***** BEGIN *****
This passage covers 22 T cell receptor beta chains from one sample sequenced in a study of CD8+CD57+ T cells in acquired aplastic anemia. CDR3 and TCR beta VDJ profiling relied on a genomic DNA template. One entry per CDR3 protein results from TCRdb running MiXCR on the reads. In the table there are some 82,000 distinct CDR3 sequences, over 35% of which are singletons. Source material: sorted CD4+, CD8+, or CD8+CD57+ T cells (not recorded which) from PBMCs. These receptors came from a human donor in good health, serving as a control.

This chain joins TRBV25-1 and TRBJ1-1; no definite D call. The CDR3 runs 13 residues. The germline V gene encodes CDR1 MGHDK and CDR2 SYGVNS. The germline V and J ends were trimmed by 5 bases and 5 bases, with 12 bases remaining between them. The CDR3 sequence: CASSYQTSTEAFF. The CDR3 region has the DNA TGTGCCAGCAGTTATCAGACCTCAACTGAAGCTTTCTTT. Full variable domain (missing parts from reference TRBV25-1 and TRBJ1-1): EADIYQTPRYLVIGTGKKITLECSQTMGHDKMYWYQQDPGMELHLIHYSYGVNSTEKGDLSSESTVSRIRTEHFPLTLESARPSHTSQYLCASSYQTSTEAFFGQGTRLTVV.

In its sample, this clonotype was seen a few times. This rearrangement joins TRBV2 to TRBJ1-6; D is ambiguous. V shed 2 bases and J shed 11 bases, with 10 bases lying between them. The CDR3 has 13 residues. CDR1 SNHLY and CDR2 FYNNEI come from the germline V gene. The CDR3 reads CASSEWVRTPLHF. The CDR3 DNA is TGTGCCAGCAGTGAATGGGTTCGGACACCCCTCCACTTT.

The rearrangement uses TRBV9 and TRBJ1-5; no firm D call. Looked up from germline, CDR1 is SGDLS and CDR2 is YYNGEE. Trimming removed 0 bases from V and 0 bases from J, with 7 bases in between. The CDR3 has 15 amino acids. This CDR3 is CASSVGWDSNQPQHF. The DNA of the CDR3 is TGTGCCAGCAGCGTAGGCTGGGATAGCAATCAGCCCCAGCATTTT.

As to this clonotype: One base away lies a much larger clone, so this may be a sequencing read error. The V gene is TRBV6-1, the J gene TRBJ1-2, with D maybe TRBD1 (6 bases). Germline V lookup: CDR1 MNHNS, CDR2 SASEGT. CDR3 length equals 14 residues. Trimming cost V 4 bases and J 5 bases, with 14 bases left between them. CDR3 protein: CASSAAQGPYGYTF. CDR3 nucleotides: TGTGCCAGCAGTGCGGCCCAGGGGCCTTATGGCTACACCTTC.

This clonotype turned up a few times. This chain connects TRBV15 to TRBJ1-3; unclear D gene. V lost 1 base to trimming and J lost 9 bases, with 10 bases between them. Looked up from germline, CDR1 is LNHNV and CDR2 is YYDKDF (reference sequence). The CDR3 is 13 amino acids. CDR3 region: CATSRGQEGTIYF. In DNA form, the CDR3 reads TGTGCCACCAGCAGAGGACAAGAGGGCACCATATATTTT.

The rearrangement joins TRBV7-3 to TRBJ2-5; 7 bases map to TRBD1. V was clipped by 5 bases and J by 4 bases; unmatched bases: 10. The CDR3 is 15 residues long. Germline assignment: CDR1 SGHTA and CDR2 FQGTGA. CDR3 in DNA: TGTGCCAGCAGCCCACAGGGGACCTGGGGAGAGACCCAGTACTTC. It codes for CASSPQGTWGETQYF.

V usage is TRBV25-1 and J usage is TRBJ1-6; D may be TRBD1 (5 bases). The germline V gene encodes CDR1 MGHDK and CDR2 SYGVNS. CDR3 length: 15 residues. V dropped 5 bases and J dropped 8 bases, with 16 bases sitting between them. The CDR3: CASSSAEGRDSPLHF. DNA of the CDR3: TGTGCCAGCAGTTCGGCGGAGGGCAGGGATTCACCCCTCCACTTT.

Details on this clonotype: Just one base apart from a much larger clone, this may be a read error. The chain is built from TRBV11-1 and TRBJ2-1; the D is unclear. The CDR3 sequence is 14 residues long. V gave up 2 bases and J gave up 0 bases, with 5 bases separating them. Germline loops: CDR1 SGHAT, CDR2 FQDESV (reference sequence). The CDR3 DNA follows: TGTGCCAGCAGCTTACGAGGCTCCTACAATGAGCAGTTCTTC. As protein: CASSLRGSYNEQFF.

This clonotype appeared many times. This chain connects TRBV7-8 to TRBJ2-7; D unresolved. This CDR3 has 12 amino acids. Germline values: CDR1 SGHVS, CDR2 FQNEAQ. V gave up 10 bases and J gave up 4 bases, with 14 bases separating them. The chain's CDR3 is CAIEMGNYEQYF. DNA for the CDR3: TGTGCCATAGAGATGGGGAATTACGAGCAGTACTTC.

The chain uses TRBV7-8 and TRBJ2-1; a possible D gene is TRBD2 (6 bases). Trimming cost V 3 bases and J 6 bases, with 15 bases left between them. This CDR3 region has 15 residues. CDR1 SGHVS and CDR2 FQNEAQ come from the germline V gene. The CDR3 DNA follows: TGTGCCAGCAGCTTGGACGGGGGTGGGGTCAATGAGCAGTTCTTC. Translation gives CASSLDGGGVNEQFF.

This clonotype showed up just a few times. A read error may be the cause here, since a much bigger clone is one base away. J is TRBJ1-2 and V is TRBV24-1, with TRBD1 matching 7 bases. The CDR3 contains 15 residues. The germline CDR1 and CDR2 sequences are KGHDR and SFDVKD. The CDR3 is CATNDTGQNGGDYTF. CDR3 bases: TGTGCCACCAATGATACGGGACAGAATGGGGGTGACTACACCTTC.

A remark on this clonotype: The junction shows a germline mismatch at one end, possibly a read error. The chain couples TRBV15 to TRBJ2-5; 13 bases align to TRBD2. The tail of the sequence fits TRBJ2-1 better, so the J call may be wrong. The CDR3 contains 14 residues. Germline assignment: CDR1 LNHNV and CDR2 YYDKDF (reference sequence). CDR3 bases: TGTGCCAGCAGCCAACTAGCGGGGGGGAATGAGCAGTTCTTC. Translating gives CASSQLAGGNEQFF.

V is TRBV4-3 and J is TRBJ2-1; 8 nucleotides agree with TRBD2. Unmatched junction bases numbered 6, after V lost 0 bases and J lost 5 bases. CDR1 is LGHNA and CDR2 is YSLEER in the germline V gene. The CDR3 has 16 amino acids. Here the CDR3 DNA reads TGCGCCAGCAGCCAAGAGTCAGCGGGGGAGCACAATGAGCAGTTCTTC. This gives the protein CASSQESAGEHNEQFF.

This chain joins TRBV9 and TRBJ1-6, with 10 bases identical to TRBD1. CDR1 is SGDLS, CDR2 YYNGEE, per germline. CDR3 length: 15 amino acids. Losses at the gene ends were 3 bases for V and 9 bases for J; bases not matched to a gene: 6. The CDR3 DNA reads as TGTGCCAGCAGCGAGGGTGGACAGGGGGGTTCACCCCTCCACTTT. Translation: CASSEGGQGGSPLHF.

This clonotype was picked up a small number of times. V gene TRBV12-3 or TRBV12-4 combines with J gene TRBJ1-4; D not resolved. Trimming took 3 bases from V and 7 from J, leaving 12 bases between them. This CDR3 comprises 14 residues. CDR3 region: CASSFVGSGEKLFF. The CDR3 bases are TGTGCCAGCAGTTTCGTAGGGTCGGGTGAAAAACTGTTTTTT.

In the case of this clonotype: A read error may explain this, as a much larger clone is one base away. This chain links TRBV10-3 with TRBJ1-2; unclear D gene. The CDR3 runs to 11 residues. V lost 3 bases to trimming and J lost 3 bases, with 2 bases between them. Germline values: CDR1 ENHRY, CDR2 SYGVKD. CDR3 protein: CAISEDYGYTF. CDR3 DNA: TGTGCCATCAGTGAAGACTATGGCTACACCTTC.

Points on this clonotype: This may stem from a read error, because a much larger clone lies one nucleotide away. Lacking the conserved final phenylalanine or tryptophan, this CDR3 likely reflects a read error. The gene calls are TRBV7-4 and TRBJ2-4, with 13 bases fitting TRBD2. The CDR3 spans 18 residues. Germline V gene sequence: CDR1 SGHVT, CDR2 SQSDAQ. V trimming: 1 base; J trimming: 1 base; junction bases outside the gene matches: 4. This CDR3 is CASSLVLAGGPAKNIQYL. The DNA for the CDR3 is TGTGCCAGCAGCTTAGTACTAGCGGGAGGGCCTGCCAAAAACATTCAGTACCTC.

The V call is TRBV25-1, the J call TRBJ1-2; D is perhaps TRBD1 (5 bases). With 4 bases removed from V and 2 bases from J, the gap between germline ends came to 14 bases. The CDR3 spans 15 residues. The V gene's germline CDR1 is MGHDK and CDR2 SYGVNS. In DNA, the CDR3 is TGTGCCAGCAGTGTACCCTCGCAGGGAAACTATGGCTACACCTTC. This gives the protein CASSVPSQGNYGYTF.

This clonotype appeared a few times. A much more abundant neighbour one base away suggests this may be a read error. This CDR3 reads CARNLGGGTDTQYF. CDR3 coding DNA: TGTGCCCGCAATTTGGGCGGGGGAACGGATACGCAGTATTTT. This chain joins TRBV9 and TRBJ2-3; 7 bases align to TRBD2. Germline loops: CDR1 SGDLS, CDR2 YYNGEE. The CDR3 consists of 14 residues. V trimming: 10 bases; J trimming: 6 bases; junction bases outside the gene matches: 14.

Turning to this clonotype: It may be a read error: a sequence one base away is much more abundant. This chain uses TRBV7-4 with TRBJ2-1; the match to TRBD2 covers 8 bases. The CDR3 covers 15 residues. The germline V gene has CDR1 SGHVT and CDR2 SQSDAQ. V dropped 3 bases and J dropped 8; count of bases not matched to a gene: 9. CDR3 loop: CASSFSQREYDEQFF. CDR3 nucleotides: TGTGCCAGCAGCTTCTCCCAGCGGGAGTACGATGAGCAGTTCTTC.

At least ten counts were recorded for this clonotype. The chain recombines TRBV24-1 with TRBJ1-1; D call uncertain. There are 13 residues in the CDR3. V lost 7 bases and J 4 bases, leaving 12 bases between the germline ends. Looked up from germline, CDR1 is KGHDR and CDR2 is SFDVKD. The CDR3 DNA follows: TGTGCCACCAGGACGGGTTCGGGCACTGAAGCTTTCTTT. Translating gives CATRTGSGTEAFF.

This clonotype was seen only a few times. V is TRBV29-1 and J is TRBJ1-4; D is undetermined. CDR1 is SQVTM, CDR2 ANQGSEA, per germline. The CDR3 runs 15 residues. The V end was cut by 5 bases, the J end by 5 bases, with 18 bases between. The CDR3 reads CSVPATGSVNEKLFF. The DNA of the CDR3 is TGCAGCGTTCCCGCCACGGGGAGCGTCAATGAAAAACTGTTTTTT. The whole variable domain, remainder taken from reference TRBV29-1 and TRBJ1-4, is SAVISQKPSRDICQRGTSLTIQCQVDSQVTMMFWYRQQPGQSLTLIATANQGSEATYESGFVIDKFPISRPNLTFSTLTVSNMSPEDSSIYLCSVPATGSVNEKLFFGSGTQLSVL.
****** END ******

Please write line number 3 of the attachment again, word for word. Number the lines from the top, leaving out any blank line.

In its sample, this clonotype was seen a few times. This rearrangement joins TRBV2 to TRBJ1-6; D is ambiguous. V shed 2 bases and J shed 11 bases, with 10 bases lying between them. The CDR3 has 13 residues. CDR1 SNHLY and CDR2 FYNNEI come from the germline V gene. The CDR3 reads CASSEWVRTPLHF. The CDR3 DNA is TGTGCCAGCAGTGAATGGGTTCGGACACCCCTCCACTTT.